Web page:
She would add a juris doctor to her educational résumé in 1988, graduating from Western New England University, and became an associate with Sullivan & Hayes that year. She made partner in 1994 and remained with the firm until 1998, when she joined Springfield-based Skoler Abbott & Presser, becoming a partner in 1999.

At Skoler Abbott, she worked with a wide range of clients, developing strategies with regard to the many aspects of employment and labor-law matters, and representing them in federal and Massachusetts courts and before such bodies as the Equal Employment Opportunity Counsel (EEOC), the Mass. Commission Againt Discrimination (MCAD), and the National Labor Relations Board. Baystate wasn’t one of her clients (although the firm did some work for it); however, the system became the next line on her résumé.

She came on board as director of Employee Relations in 2003, and became director of Human Resources Consulting and Employee relations in 2009, and vice president overseeing that department in 2012.

In those latter roles, she built, developed, and managed the department, supervising six HR directors system-wide and leading a staff of 25. She also handled the full gamut of employment and labor-related matters, including employment litigation in state and federal courts, before the EEOC, MCAD, and other bodies.

It was the breadth and depth of her experience with the system, and also in private practice, that convinced her she was capable of handling the general counsel’s role — and not merely coordinating the search for that individual — and those who did conduct that search eventually came to the same conclusion.

Indeed, Davis, who prevailed over a host of candidates from across the country, took on her new role in late March. And she’s spent the past two months undertaking that aforementioned analysis of the system’s legal needs.

“A big part of my role is to build the department,” she explained, adding that this means analyzing how much is spent (she said she was still getting her arms around the budget), where it’s spent — in business transactions or employment and labor matters, for example — and then determining what types of lawyers should be hired (meaning which aspects of the law they specialize in) as well as which work will be handled in-house and which assignments will be contracted out.

“This analysis is typical of what any general counsel’s office would do,” she went on. “You have to decide what your bread and butter is — what you can handle internally — and what is too complex and sophisticated, where you really need specialists.”

This will be an involved analysis, she continued, adding that she expects it will take several months to determine the size and character of her staff and fill those positions.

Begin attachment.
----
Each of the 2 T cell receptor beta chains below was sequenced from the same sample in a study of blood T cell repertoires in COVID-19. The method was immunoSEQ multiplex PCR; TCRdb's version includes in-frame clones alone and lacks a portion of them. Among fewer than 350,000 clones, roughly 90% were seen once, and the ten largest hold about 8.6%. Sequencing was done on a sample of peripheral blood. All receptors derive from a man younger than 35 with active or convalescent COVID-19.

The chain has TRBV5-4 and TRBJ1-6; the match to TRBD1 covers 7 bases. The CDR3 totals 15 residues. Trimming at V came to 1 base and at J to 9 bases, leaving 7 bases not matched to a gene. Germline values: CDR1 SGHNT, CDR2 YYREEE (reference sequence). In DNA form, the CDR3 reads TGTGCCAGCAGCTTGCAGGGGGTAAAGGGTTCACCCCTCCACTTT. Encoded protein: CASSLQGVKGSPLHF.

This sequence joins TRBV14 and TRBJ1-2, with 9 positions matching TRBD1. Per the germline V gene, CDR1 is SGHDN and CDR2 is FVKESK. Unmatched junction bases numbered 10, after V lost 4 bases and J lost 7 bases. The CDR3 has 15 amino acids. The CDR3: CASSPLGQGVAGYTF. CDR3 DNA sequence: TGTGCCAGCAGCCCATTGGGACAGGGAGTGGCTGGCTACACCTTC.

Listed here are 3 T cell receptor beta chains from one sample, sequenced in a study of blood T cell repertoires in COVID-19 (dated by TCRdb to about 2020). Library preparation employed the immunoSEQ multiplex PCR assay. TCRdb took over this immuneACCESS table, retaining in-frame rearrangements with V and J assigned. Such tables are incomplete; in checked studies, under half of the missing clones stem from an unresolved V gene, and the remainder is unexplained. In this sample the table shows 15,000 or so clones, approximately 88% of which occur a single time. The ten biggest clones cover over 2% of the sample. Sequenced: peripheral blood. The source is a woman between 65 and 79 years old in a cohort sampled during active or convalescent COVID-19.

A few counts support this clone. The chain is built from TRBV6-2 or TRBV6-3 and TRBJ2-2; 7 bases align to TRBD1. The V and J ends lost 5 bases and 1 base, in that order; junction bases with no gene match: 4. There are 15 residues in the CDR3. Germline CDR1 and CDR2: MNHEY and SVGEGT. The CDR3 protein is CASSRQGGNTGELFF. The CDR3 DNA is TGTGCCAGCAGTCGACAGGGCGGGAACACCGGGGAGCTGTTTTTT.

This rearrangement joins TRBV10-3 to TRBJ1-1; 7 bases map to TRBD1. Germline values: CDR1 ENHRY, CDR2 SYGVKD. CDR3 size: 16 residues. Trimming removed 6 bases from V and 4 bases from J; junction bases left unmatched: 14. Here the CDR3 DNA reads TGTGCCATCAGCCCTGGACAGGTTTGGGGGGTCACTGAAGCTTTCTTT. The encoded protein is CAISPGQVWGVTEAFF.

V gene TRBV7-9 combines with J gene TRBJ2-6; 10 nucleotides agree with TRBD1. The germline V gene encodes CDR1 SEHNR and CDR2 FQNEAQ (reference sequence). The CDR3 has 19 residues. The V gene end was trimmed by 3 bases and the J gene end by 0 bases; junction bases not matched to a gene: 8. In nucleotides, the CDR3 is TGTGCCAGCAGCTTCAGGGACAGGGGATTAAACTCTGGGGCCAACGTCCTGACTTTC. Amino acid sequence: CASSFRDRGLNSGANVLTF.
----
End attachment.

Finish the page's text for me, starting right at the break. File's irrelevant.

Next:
When it’s staffed and operating, she expects that the general counsel’s office will bring more efficiency to the task of managing the system’s legal matters, simply because those individuals are in house and employed by Baystate.

“I sit on the president’s cabinet, and when we meet weekly, there isn’t an issue or strategy or business imperative, or any discussion around patient care, that doesn’t involve or have legal implications,” she explained. “To have that expertise sitting at the table, in the moment, is invaluable.”

Using the Hospital of the Future as an example, she said that huge project involved everything from bond financing to regulatory compliance matters to construction issues. Outside counsel was used for each aspect of that initiative, but with the general-counsel model, many, though certainly not all, of these matters can be handled in house.

“Areas that are very sophisticated, that are not done on a day-to-day basis … you still want to contract those out,” she explained. “But things internally that we’ll be doing include general contract review, employment and labor relations, physician contracting, professional-services agreements, and much more.”

Summary Judgment

As she talked about why she left private practice and a partnership with one of the region’s leading employment-law firms to join Baystate a dozen years ago, Davis said there were many motivating factors, but primarily a desire to represent one client, not a portfolio of them.

“When you work for a private firm, a lot of it becomes marketing your own services instead of practicing law,” she explained. “I got to the point where I wanted to represent one client; you form deep relationships with that one client, and you have a vested interest in the success and opportunities of that one client.”

Today, she’s not only representing that client, but representing it as general counsel. That role represents a host of responsibilities, but a tremendous opportunity as well. “As a lawyer in this community, I have the best job,” she said.

Not bad for someone who was originally asked to weigh the candidates for that job.